Argentine prosecutor seeks life for eight rugby players over murder

BUENOS AIRES (AFP) — Prosecutors in Argentina on Wednesday, Jan. 25, asked for life imprisonment for eight rugby players on trial over the killing of a teenager outside a nightclub three years ago, a crime that shocked the nation.

In this handout picture released by Telam, Argentine lawyer Hugo Tomei, defense attorney for the eight rugby players accused of the crime of Fernando Baez Sosa, arrives at the Oral Court No. 1 in Dolores, Buenos Aires province. (AFP)

The defendants, aged between 21 and 23, have been in pre-trial detention since the attack.

"I ask that they be sentenced to life in prison as co-authors of doubly aggravated homicide" as it was not committed in self-defense and was "premeditated," prosecutor Juan Manuel Davila said at court in Dolores, a city 220 kilometers (136 miles) south of Buenos Aires.

Following an argument between two groups of people inside a nightclub in the popular seaside resort of Villa Gesell on January 18, 2020, the eight defendants allegedly attacked Fernando Baez, an 18-year-old law student, after they had been ejected by door staff.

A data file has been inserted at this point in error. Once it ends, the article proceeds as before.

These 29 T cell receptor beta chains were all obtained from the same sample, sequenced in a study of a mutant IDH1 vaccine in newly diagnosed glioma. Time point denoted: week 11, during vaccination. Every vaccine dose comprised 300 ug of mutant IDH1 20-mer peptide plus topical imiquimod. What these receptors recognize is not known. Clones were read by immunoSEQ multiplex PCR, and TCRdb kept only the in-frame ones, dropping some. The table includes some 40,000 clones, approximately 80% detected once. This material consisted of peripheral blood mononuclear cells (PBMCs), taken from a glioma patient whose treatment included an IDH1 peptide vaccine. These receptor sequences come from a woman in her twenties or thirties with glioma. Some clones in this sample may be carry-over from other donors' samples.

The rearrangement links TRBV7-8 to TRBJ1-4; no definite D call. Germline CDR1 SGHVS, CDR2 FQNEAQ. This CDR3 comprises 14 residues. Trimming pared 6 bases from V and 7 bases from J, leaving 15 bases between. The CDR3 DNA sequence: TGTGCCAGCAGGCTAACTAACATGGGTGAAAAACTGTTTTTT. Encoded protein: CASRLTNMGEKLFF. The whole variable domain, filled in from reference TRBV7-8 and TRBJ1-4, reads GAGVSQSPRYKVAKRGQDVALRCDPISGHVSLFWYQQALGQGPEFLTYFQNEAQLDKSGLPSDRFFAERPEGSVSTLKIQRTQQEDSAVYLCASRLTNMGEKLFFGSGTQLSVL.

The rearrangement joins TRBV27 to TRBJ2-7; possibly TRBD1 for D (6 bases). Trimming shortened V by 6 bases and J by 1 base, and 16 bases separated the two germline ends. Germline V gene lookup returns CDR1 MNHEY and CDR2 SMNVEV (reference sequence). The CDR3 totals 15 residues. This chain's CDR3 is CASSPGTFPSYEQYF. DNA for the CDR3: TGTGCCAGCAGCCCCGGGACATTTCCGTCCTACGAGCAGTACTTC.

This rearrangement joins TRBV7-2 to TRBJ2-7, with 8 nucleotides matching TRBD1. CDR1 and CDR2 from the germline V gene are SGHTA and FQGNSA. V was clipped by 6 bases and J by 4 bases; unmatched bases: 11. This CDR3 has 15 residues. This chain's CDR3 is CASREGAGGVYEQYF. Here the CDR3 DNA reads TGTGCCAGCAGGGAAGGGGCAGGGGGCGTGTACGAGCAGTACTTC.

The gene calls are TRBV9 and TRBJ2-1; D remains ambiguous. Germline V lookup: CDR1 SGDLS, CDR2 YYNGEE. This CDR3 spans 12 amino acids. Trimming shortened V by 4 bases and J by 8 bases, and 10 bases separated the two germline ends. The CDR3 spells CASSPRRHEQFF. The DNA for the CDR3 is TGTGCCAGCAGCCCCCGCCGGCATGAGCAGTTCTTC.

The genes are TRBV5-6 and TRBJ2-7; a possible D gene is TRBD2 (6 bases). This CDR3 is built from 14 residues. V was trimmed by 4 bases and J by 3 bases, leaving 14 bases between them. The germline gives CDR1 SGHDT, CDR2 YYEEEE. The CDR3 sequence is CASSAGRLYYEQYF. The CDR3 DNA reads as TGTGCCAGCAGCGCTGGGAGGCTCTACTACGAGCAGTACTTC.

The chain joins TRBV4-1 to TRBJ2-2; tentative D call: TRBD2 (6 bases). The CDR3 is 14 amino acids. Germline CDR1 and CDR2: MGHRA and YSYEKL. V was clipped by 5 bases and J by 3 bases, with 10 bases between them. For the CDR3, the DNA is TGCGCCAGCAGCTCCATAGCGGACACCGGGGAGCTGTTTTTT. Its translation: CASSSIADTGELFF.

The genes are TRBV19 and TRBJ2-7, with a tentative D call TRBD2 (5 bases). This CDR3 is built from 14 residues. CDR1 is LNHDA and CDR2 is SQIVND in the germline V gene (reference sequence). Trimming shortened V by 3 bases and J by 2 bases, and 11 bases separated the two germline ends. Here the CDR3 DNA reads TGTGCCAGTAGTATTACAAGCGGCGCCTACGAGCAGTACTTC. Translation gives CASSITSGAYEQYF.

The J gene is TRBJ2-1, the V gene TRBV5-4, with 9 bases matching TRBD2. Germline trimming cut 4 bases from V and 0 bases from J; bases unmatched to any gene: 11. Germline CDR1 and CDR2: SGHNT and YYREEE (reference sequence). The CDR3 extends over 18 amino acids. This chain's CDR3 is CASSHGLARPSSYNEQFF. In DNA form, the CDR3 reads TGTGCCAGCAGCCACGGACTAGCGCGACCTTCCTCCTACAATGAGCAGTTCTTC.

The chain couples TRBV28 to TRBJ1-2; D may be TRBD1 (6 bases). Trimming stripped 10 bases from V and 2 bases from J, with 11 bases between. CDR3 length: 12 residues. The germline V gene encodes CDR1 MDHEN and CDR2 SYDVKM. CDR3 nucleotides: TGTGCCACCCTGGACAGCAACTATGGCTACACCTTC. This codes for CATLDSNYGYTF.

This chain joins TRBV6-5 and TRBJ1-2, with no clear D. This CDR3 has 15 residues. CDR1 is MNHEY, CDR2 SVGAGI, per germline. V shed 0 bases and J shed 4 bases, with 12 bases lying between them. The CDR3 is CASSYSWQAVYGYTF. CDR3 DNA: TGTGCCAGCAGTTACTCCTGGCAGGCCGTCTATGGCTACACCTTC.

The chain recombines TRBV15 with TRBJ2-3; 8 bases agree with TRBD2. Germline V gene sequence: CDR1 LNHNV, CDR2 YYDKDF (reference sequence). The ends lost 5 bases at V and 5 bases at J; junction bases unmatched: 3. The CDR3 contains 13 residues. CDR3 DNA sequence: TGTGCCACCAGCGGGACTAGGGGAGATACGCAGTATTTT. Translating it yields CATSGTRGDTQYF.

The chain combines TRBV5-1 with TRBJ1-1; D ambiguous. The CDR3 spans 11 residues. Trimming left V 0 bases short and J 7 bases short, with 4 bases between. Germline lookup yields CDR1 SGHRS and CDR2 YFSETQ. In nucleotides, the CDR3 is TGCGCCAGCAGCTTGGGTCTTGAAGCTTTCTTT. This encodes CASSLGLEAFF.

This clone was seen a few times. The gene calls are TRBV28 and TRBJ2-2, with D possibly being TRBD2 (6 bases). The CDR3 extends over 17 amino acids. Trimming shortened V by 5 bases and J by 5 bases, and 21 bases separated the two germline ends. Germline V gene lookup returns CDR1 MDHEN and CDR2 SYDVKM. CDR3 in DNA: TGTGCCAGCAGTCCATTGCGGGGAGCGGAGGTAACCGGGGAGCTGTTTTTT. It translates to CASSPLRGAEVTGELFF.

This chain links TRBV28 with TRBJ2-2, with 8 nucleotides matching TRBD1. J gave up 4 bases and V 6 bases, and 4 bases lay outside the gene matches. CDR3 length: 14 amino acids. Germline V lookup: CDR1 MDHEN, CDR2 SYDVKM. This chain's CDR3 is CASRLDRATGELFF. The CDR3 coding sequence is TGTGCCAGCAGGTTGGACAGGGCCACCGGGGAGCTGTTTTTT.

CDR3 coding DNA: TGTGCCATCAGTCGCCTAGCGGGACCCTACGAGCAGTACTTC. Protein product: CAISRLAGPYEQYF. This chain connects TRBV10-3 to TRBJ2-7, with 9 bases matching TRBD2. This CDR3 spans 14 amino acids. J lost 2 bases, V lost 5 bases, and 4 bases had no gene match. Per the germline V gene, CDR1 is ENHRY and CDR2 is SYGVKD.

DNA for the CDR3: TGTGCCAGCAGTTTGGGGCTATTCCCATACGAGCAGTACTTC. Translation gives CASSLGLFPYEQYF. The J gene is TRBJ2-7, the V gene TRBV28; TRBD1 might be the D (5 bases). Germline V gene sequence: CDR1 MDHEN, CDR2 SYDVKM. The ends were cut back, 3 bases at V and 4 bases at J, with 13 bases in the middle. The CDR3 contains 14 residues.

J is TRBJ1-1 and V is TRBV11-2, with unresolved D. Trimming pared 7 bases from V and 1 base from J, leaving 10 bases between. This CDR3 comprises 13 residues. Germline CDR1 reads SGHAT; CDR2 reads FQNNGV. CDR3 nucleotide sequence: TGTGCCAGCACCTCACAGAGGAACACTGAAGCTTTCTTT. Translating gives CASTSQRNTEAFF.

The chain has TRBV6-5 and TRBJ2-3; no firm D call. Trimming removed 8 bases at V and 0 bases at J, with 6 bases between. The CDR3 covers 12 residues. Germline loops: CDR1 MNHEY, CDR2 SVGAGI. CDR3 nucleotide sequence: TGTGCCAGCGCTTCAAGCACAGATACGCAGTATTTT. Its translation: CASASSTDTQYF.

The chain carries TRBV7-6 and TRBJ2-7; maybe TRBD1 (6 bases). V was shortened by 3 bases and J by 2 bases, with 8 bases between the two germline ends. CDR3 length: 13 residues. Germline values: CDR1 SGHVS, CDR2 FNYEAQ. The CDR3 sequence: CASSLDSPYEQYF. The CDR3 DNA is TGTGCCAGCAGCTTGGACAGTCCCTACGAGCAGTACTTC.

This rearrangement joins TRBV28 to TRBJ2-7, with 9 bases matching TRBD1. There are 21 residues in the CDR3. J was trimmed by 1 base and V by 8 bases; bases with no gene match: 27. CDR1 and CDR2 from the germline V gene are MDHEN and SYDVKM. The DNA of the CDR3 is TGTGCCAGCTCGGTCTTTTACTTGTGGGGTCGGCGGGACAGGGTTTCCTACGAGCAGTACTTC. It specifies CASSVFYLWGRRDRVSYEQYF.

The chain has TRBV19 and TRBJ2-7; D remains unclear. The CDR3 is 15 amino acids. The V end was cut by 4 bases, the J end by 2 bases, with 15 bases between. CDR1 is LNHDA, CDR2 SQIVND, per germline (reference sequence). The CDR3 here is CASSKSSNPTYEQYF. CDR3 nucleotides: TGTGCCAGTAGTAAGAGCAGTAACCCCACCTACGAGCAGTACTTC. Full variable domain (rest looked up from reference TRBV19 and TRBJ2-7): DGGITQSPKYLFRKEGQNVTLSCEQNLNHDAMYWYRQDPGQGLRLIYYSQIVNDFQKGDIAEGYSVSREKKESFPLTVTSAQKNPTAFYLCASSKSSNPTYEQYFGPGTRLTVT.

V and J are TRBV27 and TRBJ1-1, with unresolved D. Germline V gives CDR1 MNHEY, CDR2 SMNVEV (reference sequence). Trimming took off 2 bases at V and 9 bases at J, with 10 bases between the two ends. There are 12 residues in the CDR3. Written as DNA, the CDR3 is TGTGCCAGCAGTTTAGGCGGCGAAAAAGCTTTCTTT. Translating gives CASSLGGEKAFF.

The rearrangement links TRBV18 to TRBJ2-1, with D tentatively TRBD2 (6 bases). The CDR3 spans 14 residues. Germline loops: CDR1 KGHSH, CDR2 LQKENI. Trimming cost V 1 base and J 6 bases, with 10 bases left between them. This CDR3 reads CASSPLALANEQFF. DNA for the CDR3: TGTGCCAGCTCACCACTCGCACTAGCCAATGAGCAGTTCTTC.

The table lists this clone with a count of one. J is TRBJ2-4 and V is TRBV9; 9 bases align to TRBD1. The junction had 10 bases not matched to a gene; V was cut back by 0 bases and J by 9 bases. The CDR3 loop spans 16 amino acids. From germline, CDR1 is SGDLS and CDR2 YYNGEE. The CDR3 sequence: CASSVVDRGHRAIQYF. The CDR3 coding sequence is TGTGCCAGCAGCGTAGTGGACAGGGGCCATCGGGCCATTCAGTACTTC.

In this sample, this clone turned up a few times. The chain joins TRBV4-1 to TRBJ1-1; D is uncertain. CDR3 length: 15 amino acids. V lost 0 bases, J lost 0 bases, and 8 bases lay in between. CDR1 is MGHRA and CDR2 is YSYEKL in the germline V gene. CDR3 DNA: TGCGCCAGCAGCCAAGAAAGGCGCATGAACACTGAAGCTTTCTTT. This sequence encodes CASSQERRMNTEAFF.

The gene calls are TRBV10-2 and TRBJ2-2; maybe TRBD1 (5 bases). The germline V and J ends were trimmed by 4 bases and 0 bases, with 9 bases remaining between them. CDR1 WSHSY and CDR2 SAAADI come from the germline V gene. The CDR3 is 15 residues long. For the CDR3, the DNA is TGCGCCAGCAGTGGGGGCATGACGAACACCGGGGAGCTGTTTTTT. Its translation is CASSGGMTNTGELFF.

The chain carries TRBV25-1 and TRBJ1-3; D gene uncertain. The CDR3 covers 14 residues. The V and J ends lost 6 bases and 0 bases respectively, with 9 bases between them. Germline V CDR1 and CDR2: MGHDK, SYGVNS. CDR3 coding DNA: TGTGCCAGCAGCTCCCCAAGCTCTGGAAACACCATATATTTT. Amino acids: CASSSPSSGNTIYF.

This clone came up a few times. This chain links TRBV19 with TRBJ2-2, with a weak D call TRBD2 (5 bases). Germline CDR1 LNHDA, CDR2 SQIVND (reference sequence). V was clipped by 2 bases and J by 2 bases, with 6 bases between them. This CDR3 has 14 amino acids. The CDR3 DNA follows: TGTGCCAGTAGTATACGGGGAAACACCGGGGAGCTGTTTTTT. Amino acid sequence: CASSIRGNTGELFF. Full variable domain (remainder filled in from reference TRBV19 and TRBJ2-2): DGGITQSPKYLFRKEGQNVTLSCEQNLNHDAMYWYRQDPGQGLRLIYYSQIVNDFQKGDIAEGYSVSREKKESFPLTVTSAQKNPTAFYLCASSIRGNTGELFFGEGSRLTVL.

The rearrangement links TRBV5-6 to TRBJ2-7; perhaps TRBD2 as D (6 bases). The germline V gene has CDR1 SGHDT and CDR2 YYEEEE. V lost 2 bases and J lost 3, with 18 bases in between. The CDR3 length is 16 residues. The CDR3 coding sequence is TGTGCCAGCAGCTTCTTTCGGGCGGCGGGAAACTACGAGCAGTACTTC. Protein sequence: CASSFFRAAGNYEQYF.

The players from a small provincial club in Zarate, north of Buenos Aires, allegedly attacked Baez from behind and then beat him to death on the ground.

Images of the attack were caught on surveillance cameras, and by the telephone of one of the defendants.

"They formed a circle around (Baez). They all struck him and when they didn't, they stopped anyone coming to help him," said Davila.

The prosecutor added that witnesses had heard the players shout racist insults at the victim as they beat him.

Baez family lawyer Fernando Burlando agreed with the prosecution's request, saying it was "enough to sentence the defendants to life" behind bars.

The assailants preyed on Baez's "defenselessness, with no risk to the pack," according to the prosecution.

"They killed for killing's sake, it is truly inexplicable. They didn't care who," Burlando said. "Their plan was to take (Baez) as a trophy. The synchronization of actions allowed them to build an impenetrable wall" around their victim.

The attack struck a chord in Argentina. It sparked protests in several cities, and prompted the South American country's rugby authorities to institute behavioral courses for almost 4,000 players of the game.

In a nation marked by wide social inequality, rugby is traditionally played and watched by the wealthy. Baez was the son of a bricklayer and a caregiver, both Paraguayan immigrants.

A verdict in the trial is expected on January 31.